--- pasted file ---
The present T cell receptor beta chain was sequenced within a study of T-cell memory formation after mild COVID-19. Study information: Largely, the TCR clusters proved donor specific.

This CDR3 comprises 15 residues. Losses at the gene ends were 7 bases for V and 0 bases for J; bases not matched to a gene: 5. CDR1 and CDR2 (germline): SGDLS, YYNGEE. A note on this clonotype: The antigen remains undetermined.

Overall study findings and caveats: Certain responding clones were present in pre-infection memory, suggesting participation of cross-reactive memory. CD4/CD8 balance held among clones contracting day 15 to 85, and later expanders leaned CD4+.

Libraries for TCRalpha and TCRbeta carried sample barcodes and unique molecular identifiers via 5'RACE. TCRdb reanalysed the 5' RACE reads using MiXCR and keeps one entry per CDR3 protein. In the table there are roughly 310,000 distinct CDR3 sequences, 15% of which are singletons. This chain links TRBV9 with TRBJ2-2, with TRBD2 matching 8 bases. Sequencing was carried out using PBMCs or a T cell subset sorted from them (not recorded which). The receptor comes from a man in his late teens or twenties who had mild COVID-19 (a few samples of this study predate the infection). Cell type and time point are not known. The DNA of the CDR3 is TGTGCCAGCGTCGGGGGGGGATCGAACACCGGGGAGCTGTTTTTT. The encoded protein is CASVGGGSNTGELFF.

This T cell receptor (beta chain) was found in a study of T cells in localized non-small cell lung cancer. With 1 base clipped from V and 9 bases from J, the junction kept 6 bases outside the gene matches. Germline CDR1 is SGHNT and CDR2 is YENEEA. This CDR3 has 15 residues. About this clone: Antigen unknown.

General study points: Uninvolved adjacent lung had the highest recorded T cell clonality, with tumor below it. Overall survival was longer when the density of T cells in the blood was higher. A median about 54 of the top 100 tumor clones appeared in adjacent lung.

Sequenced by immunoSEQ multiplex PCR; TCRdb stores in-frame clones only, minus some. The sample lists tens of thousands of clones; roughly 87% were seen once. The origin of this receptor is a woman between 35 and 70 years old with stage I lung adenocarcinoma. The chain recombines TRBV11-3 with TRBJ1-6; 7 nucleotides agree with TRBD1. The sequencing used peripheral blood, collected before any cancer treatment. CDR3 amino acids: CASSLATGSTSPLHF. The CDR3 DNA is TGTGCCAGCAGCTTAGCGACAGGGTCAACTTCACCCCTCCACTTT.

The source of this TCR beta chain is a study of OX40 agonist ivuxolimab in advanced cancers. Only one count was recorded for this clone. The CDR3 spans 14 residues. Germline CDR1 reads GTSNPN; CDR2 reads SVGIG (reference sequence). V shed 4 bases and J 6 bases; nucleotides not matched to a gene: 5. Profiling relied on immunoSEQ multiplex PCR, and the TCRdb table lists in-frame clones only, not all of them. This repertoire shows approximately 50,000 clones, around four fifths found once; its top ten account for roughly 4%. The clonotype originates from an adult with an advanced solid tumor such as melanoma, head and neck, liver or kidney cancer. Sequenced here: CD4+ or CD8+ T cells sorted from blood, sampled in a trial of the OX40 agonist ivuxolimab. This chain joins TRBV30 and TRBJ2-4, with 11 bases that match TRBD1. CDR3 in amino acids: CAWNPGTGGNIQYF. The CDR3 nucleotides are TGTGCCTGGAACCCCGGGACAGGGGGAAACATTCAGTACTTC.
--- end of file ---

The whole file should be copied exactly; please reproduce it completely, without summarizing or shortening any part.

The present T cell receptor beta chain was sequenced within a study of T-cell memory formation after mild COVID-19. Study information: Largely, the TCR clusters proved donor specific.

This CDR3 comprises 15 residues. Losses at the gene ends were 7 bases for V and 0 bases for J; bases not matched to a gene: 5. CDR1 and CDR2 (germline): SGDLS, YYNGEE. A note on this clonotype: The antigen remains undetermined.

Overall study findings and caveats: Certain responding clones were present in pre-infection memory, suggesting participation of cross-reactive memory. CD4/CD8 balance held among clones contracting day 15 to 85, and later expanders leaned CD4+.

Libraries for TCRalpha and TCRbeta carried sample barcodes and unique molecular identifiers via 5'RACE. TCRdb reanalysed the 5' RACE reads using MiXCR and keeps one entry per CDR3 protein. In the table there are roughly 310,000 distinct CDR3 sequences, 15% of which are singletons. This chain links TRBV9 with TRBJ2-2, with TRBD2 matching 8 bases. Sequencing was carried out using PBMCs or a T cell subset sorted from them (not recorded which). The receptor comes from a man in his late teens or twenties who had mild COVID-19 (a few samples of this study predate the infection). Cell type and time point are not known. The DNA of the CDR3 is TGTGCCAGCGTCGGGGGGGGATCGAACACCGGGGAGCTGTTTTTT. The encoded protein is CASVGGGSNTGELFF.

This T cell receptor (beta chain) was found in a study of T cells in localized non-small cell lung cancer. With 1 base clipped from V and 9 bases from J, the junction kept 6 bases outside the gene matches. Germline CDR1 is SGHNT and CDR2 is YENEEA. This CDR3 has 15 residues. About this clone: Antigen unknown.

General study points: Uninvolved adjacent lung had the highest recorded T cell clonality, with tumor below it. Overall survival was longer when the density of T cells in the blood was higher. A median about 54 of the top 100 tumor clones appeared in adjacent lung.

Sequenced by immunoSEQ multiplex PCR; TCRdb stores in-frame clones only, minus some. The sample lists tens of thousands of clones; roughly 87% were seen once. The origin of this receptor is a woman between 35 and 70 years old with stage I lung adenocarcinoma. The chain recombines TRBV11-3 with TRBJ1-6; 7 nucleotides agree with TRBD1. The sequencing used peripheral blood, collected before any cancer treatment. CDR3 amino acids: CASSLATGSTSPLHF. The CDR3 DNA is TGTGCCAGCAGCTTAGCGACAGGGTCAACTTCACCCCTCCACTTT.

The source of this TCR beta chain is a study of OX40 agonist ivuxolimab in advanced cancers. Only one count was recorded for this clone. The CDR3 spans 14 residues. Germline CDR1 reads GTSNPN; CDR2 reads SVGIG (reference sequence). V shed 4 bases and J 6 bases; nucleotides not matched to a gene: 5. Profiling relied on immunoSEQ multiplex PCR, and the TCRdb table lists in-frame clones only, not all of them. This repertoire shows approximately 50,000 clones, around four fifths found once; its top ten account for roughly 4%. The clonotype originates from an adult with an advanced solid tumor such as melanoma, head and neck, liver or kidney cancer. Sequenced here: CD4+ or CD8+ T cells sorted from blood, sampled in a trial of the OX40 agonist ivuxolimab. This chain joins TRBV30 and TRBJ2-4, with 11 bases that match TRBD1. CDR3 in amino acids: CAWNPGTGGNIQYF. The CDR3 nucleotides are TGTGCCTGGAACCCCGGGACAGGGGGAAACATTCAGTACTTC.